While the most common symptom of peptic ulcer disease is stomach or abdominal pain, including burning pain, it’s important to know that this type of ulcer can present in a number of different ways. Symptoms can also include: often feeling full, bloated or belching; heartburn; nausea; vomiting; poor appetite; unexplained weight loss; trouble breathing and feeling faint. And untreated ulcers that lead to internal bleeding can cause more severe symptoms, such as dark blood in stools, or stools that are black, as well as vomiting blood — which can appear red or black. 

Kim notes that sometimes people can be asymptomatic, as well; they just may find that their appetite has changed, and they’re not as hungry or eating as much as they used to eat. “It’s important to get to your doctor a little early” if anything seems off, she says. “Prevention is better than having to treat something, so being mindful and seeing your doctor early is key.”  

Who is most at risk for peptic ulcer disease?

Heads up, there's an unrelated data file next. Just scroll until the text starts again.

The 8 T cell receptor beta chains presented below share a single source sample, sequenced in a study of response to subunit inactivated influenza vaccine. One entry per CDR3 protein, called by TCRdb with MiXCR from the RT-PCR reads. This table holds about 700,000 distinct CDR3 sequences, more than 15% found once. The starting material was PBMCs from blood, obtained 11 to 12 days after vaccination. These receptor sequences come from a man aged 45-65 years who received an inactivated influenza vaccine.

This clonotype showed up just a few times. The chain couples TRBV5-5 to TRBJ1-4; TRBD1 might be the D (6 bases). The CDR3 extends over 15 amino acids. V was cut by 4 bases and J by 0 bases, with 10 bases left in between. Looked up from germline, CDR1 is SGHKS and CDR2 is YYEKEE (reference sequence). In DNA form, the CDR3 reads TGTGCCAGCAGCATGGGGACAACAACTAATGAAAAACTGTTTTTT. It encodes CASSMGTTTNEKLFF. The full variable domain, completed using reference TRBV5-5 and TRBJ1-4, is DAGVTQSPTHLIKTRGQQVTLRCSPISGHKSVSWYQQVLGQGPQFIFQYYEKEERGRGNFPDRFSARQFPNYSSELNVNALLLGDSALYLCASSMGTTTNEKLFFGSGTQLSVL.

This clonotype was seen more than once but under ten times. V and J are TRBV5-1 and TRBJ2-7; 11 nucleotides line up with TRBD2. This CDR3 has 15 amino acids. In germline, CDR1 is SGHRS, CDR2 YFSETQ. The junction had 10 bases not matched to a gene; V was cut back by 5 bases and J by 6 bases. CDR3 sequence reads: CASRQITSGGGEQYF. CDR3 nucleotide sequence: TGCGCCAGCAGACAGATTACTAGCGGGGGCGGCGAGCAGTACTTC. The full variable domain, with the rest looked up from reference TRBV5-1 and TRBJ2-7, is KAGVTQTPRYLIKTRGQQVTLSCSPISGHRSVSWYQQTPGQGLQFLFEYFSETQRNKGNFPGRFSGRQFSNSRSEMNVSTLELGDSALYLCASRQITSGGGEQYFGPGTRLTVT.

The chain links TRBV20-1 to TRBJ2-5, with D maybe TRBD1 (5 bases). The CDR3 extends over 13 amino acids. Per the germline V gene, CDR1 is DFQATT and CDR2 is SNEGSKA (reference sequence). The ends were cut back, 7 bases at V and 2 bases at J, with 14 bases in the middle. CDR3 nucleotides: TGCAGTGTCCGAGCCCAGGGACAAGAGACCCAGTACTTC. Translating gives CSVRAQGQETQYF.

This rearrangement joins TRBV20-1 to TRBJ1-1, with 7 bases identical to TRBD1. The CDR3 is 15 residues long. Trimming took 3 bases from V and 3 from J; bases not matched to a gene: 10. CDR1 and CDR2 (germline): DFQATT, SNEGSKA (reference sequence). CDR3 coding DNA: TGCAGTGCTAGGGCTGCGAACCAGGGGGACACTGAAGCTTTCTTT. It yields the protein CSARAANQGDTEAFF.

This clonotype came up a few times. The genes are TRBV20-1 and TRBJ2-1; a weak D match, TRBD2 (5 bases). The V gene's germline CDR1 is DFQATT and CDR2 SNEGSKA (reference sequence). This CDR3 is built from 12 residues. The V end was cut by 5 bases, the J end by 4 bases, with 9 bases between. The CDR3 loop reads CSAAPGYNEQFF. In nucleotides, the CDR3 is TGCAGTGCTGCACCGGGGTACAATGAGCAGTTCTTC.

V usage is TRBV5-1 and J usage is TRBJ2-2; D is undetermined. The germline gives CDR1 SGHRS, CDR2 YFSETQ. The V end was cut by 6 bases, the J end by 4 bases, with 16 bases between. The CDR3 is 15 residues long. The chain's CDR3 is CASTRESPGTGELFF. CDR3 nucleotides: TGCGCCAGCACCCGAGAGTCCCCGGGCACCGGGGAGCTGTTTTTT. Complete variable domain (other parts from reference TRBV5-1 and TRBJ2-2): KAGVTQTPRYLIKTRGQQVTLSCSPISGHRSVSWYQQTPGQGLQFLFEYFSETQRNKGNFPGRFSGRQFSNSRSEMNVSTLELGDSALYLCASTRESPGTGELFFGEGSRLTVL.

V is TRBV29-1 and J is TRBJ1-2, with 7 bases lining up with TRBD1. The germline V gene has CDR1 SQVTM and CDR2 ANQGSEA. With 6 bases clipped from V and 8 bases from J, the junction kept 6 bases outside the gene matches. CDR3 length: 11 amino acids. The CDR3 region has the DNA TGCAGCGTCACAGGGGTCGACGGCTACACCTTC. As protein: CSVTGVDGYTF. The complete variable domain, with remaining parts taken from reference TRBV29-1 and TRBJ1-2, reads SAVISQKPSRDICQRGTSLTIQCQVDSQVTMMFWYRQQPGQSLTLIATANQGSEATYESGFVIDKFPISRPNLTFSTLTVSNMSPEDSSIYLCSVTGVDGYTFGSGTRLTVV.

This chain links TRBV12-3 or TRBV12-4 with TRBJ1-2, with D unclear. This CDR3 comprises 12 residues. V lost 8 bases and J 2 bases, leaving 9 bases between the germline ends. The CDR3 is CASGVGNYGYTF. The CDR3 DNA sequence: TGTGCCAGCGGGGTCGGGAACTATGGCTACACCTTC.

Peptic ulcer disease becomes more common the older you get, with the peak incidence occurring between 55 and 65 years old. “It’s mostly likely because, as people get older, they are more likely to be on medications that can cause ulcers,” Kim says. 

She also notes that there is similar peptic ulcer prevalence in men and women, although stomach ulcers tend to be more common in women, and ulcers in the intestine more common in men. 

Smoking and alcohol use are also risk factors for ulcers. 

How is peptic ulcer disease treated? 

Kim says it’s usually diagnosed by an upper endoscopy — a procedure in which a doctor uses a flexible tube with a camera, aka an endoscope, to see the lining of your upper gastrointestinal tract. This allows for urgent treatment if the ulcer is severe and bleeding.